Here's how the UK should negotiate in Europe—and how the right approach could lead to the (seemingly) unthinkableby / June 27, 2017 / Leave a comment
On the morning of 24 June last year, we awoke to the realisation that something historic had occurred—and that no one had prepared for it.
Since then, a generally strong economy was seized on as repudiation of the warnings of a Brexit-fuelled collapse. But Brexit hasn’t yet happened, and the economic indicators are now becoming inauspicious.
The multifaceted negotiations to separate from the EU and forge new global agreements are unprecedented in their breadth and complexity. The first rule of any negotiation is to prepare extensively and establish clear objectives—but one year on, conversations with leading trade (and other negotiators) suggest that the talent pool in Whitehall is still far from being filled. The UK remains woefully ill-prepared, in stark contrast to their negotiation counterparts in Brussels and beyond.
The reality is that negotiating many trade treaties simultaneously will be a gargantuan task that will take a very long time. The most recent model is the Comprehensive Economic and Trade Agreement (CETA) between Canada and the EU, which took seven years to negotiate, comprised 30 chapters, and ran to 2,255 pages.
How to negotiate
Negotiators must understand and empathise with their counterparts’ idiosyncrasies, history, and cultural biases, as well as those of the constituencies they represent. The hostile, almost juvenile, rhetoric from both London and Brussels over recent months has been deeply worrisome as a harmonious relationship with counterparts is obligatory.
It is encouraging that, following the election, Philip Hammond, Greg Clark, and Damian Green, all key ministers with a more pragmatic approach to the task ahead now have the wind in their sails. UK negotiators now need reassure their counterparts that they are negotiating in good faith.
All negotiations are about reciprocity. Negotiators need to analyse the relative value each side attaches to every issue to be negotiated, looking for items that are of high value to one side to gain and of low cost to the other side to concede. The Brexit negotiations should not be in silos limiting single market issues to one silo, nuclear issues to another, justice to another, and so on. They can then make reciprocal trades across these and many other different categories.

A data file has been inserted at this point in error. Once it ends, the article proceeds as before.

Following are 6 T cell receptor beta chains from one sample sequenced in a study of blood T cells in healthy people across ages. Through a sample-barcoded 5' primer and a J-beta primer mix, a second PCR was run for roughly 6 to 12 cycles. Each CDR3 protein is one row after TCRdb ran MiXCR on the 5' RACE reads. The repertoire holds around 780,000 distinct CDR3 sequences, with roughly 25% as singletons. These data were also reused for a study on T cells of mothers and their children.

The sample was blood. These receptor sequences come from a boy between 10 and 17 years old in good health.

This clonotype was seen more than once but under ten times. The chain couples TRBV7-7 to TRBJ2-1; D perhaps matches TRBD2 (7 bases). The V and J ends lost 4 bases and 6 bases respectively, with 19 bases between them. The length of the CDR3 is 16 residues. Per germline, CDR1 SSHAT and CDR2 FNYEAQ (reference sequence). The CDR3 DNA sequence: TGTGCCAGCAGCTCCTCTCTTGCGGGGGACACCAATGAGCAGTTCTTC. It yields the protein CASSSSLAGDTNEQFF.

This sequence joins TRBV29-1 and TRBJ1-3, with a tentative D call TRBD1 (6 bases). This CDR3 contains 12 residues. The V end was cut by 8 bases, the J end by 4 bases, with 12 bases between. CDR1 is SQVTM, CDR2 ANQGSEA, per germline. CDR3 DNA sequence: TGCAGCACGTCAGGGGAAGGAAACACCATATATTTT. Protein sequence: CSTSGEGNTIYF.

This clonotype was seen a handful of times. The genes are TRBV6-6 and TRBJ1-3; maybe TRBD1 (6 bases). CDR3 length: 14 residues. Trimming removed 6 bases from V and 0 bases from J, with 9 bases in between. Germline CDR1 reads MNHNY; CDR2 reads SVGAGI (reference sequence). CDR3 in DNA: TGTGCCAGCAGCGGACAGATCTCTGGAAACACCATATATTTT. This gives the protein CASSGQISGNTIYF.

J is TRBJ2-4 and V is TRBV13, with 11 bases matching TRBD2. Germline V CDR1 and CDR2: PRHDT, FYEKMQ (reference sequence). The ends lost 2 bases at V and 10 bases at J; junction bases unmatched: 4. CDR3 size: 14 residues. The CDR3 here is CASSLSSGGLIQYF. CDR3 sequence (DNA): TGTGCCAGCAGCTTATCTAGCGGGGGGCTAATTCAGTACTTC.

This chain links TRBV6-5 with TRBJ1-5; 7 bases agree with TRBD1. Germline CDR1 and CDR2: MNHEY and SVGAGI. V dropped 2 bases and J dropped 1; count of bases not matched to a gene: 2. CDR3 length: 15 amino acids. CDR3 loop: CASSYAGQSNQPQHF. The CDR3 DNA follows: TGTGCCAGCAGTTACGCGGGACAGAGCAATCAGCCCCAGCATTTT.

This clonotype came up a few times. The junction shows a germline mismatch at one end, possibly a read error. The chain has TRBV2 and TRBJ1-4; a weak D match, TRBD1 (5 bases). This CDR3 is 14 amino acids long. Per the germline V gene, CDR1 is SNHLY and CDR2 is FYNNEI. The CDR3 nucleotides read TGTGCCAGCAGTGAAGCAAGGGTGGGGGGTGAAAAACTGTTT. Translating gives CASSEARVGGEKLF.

The EU holds the stronger hand at the start of negotiations, but the UK also has some cards to play. London is the most important capital market in the world — in the same league as New York and Singapore. It has innovative industries and is an important destiny for European goods, albeit much smaller than the market Europe offers to the UK.
Going forward, the politicians need to listen to the technocrats who will be at the coal face of the negotiations, and they need to rein in the threatening rhetoric. They also need to balance an obligation to be transparent and accountable with the ability to make a concession in private that is not instantly reported—and misinterpreted—as weakness.
Fast forward to June 2018…
Yet difficulties will remain. If we imagine where negotiations might stand a year from now, we can suppose that the hostile rhetoric will have disappeared and the technocrats on both sides will have achieved a friendly modus vivendi. But many challenges will still seem intractable. Even with goodwill and constructive negotiations, both sides will be realising that they are going to be worse off after the divorce.
This could be the point that the American academic, William Zartman of Johns Hopkins University, describes as a “hurting stalemate”: a moment “ripe” for the parties to reach an agreement and consider the unthinkable.
One can easily imagine an agreement that would be both substantively and cosmetically better than what David Cameron achieved in 2016. It would require agreement with all the other 27 EU members, who would be clamouring for similar concessions, of course—but it could be achievable.
Brussels could claim victory simply for reversing the UK’s withdrawal. The UK would have a proposal to put to a second referendum, as the electorate would have begun to feel the economic impact and realise that being outside the EU would not be the El Dorado they had been promised. Remaining, with a strong voice in the EU, could by then be a more attractive option than it was on 23 June 2016.
If this were to happen, some would be frustrated that a great deal of money would have been fruitlessly spent on Brexit, but good negotiators disregard sunk-cost. They ignore what is not recoverable—and look to what will happen next.